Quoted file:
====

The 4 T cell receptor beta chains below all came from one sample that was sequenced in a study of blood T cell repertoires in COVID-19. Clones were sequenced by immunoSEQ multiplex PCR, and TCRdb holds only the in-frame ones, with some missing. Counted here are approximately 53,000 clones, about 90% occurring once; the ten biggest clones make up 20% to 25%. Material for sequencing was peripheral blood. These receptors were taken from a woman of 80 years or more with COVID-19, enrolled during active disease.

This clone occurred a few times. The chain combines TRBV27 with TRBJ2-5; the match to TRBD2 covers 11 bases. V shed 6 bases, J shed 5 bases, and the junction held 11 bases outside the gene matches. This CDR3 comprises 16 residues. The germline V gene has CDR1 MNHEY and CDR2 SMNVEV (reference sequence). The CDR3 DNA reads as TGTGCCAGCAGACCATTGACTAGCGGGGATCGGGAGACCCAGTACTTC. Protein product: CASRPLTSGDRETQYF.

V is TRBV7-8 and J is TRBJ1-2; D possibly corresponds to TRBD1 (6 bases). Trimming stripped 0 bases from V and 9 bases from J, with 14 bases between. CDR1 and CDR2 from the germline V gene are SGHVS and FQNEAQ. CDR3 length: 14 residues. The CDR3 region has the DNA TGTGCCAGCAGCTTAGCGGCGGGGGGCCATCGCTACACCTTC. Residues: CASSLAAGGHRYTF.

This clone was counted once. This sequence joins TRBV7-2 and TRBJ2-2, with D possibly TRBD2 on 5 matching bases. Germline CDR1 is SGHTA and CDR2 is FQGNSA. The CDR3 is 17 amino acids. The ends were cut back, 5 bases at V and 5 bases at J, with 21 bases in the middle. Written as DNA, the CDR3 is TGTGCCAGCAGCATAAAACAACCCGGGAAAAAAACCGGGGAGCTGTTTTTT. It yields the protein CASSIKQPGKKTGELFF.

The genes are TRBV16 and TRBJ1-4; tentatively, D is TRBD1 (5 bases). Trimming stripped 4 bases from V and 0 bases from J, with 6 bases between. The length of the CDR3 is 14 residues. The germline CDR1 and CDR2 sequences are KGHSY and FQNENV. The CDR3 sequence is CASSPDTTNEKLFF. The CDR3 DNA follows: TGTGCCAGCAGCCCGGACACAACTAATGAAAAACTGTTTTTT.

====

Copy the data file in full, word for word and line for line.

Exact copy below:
The 4 T cell receptor beta chains below all came from one sample that was sequenced in a study of blood T cell repertoires in COVID-19. Clones were sequenced by immunoSEQ multiplex PCR, and TCRdb holds only the in-frame ones, with some missing. Counted here are approximately 53,000 clones, about 90% occurring once; the ten biggest clones make up 20% to 25%. Material for sequencing was peripheral blood. These receptors were taken from a woman of 80 years or more with COVID-19, enrolled during active disease.

This clone occurred a few times. The chain combines TRBV27 with TRBJ2-5; the match to TRBD2 covers 11 bases. V shed 6 bases, J shed 5 bases, and the junction held 11 bases outside the gene matches. This CDR3 comprises 16 residues. The germline V gene has CDR1 MNHEY and CDR2 SMNVEV (reference sequence). The CDR3 DNA reads as TGTGCCAGCAGACCATTGACTAGCGGGGATCGGGAGACCCAGTACTTC. Protein product: CASRPLTSGDRETQYF.

V is TRBV7-8 and J is TRBJ1-2; D possibly corresponds to TRBD1 (6 bases). Trimming stripped 0 bases from V and 9 bases from J, with 14 bases between. CDR1 and CDR2 from the germline V gene are SGHVS and FQNEAQ. CDR3 length: 14 residues. The CDR3 region has the DNA TGTGCCAGCAGCTTAGCGGCGGGGGGCCATCGCTACACCTTC. Residues: CASSLAAGGHRYTF.

This clone was counted once. This sequence joins TRBV7-2 and TRBJ2-2, with D possibly TRBD2 on 5 matching bases. Germline CDR1 is SGHTA and CDR2 is FQGNSA. The CDR3 is 17 amino acids. The ends were cut back, 5 bases at V and 5 bases at J, with 21 bases in the middle. Written as DNA, the CDR3 is TGTGCCAGCAGCATAAAACAACCCGGGAAAAAAACCGGGGAGCTGTTTTTT. It yields the protein CASSIKQPGKKTGELFF.

The genes are TRBV16 and TRBJ1-4; tentatively, D is TRBD1 (5 bases). Trimming stripped 4 bases from V and 0 bases from J, with 6 bases between. The length of the CDR3 is 14 residues. The germline CDR1 and CDR2 sequences are KGHSY and FQNENV. The CDR3 sequence is CASSPDTTNEKLFF. The CDR3 DNA follows: TGTGCCAGCAGCCCGGACACAACTAATGAAAAACTGTTTTTT.